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Appl. Chem. Vol. 74, No. 7, pp.
Pure and Applied Chemistry
Vol. 74, Issue 7
Role of sweeteners in the etiology and prevention of dental
Department of Oral Microbiology, Osaka University Faculty
of Dentistry, Suita-Osaka, 565-0871, Japan
Abstract: Dental caries is a multifactorial disease
that is caused by an interplay of three major factors, i.e., teeth,
cariogenic bacteria, and fermentable sugars. Streptococcus mutans
and S. sobrinus, collectively termed mutans streptococci (MS),
are principal causative agents of dental caries. Initial MS-tooth surface
attachment is followed by firm and irreversible adhesion of MS to the
tooth surface, accompanied by the synthesis of water-insoluble glucan
from sucrose via enzymatic action of glucosyltransferases (GTases).
MS induce severe dental caries in rats fed on a high-sucrose diet. Epidemiological
surveys indicate that frequent sucrose intakes are associated with high
prevalence of dental caries in humans. In contrast, dietary sucrose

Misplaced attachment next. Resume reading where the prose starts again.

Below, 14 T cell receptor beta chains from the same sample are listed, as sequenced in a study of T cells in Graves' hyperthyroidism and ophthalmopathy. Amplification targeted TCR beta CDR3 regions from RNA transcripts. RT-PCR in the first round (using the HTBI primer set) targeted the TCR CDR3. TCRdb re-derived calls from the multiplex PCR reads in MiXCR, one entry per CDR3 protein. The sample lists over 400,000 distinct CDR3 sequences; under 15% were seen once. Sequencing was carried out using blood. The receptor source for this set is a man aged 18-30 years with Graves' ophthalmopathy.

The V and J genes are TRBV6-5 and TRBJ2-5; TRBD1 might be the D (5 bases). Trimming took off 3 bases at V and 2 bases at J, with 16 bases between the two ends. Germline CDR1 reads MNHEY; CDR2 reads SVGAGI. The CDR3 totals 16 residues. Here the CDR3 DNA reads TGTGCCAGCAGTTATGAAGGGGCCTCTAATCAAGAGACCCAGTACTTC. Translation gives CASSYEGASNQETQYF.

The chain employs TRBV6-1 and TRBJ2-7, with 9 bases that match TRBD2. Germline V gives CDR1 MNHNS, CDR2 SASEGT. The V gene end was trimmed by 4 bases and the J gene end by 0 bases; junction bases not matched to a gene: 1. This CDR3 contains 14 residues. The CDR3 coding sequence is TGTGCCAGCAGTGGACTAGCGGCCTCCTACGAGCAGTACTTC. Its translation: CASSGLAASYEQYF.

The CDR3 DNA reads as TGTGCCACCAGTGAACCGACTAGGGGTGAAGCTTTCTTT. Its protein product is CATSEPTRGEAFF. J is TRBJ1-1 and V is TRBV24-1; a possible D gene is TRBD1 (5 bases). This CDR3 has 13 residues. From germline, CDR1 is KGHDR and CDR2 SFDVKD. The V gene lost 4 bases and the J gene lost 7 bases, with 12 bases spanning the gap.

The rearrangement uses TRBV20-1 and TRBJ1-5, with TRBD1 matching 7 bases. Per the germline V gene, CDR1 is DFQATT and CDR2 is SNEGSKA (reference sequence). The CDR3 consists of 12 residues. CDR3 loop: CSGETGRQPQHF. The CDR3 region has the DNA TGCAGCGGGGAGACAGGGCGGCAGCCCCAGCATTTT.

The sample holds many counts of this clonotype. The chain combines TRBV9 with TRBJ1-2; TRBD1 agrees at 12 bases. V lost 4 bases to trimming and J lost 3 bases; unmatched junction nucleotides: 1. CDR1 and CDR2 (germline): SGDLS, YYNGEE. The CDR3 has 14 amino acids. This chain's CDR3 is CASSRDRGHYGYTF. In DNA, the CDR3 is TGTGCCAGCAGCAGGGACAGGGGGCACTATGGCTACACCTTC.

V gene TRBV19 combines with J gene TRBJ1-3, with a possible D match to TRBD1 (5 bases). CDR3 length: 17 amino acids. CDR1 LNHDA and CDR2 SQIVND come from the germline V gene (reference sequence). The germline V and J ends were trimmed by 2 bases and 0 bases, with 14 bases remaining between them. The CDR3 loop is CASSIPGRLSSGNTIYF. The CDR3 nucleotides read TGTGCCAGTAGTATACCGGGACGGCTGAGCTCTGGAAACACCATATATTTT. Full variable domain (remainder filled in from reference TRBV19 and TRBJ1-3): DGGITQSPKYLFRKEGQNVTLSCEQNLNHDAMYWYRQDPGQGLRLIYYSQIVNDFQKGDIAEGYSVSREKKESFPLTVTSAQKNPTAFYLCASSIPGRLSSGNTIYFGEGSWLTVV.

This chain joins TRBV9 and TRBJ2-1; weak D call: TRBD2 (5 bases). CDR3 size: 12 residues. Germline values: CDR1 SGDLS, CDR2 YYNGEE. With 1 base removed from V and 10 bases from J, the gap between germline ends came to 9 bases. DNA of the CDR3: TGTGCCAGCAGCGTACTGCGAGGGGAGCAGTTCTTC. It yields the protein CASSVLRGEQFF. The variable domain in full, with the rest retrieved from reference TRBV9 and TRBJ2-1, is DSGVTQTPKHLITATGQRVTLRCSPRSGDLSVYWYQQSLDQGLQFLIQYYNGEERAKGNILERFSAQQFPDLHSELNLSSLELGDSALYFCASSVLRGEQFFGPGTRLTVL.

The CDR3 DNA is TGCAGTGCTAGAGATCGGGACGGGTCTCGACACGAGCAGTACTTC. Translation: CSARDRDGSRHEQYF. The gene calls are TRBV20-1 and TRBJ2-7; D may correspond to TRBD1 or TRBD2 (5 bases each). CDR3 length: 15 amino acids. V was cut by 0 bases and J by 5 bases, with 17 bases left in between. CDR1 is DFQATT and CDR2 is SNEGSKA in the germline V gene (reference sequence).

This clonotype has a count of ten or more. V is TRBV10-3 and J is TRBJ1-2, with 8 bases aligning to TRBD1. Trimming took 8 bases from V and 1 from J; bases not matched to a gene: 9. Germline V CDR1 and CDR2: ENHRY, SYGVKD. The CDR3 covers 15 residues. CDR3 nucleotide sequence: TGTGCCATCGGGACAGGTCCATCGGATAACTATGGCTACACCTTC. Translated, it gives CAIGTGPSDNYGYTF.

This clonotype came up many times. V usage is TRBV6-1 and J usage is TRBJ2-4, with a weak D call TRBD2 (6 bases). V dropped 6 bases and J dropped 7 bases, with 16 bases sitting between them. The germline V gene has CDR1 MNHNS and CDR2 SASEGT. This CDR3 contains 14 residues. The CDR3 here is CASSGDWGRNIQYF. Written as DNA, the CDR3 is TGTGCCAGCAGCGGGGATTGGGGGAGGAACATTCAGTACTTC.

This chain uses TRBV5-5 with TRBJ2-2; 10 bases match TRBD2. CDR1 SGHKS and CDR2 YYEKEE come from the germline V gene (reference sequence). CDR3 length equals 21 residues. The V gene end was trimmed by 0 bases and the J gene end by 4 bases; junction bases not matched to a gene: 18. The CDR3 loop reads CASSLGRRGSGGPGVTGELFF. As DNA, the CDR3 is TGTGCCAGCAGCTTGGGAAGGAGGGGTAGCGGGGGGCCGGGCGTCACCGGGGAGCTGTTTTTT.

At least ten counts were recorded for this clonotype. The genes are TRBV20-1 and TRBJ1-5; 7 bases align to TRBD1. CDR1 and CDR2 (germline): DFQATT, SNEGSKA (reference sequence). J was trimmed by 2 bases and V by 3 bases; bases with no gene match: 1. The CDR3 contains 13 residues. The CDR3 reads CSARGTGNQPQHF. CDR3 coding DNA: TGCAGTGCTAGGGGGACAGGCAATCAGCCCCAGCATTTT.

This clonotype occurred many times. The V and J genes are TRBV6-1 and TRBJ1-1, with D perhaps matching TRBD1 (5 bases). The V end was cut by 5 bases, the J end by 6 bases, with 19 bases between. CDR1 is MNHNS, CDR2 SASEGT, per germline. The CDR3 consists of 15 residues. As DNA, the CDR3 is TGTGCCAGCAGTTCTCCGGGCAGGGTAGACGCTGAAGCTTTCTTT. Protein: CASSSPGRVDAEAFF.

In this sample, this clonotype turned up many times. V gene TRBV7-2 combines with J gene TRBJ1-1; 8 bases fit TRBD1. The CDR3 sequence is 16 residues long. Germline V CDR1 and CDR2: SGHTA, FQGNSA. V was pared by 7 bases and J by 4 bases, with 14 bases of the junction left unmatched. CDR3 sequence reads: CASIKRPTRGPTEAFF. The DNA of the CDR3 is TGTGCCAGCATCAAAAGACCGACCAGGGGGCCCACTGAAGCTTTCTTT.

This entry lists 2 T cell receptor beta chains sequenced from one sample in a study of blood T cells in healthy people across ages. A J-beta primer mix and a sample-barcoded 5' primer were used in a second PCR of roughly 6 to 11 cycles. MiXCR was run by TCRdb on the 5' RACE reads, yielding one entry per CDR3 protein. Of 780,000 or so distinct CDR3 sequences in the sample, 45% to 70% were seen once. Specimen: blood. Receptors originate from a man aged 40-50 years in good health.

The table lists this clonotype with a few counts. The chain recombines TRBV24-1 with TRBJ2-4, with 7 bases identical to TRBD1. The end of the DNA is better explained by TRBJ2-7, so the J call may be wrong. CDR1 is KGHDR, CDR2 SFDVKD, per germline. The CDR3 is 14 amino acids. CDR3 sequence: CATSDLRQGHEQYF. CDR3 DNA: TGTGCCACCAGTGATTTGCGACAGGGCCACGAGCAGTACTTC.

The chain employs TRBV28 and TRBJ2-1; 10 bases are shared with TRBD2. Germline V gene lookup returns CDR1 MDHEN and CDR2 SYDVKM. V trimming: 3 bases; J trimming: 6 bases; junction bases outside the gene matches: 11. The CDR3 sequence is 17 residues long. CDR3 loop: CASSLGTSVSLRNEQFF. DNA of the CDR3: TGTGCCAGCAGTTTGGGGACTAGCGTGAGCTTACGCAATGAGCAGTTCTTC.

restrictions and/or use of nonfermentable sucrose substitutes clearly
influence the GTase activities of MS, resulting in decreased caries
development. Structural isomers of sucrose (i.e., disaccharides composed
of glucose and fructose with different linkages) will not function as
substrates for GTases of MS, nor be utilized as energy sources by MS.
Palatinose and trehalulose are included in this category, and are produced
in commercial scales in Japan. Glucose oligomers containing a-1,
6 and/or a-1, 4 linkages are found to inhibit
glucan synthesis by MS from sucrose, although these oligomers are hydrolyzed
by MS to release acids. Lastly, sugar alcohols, including maltitol and
palatinit, are useful as noncaries-inducing sweeteners.
* A special topic issue on the
science of sweeteners.
** Corresponding author.
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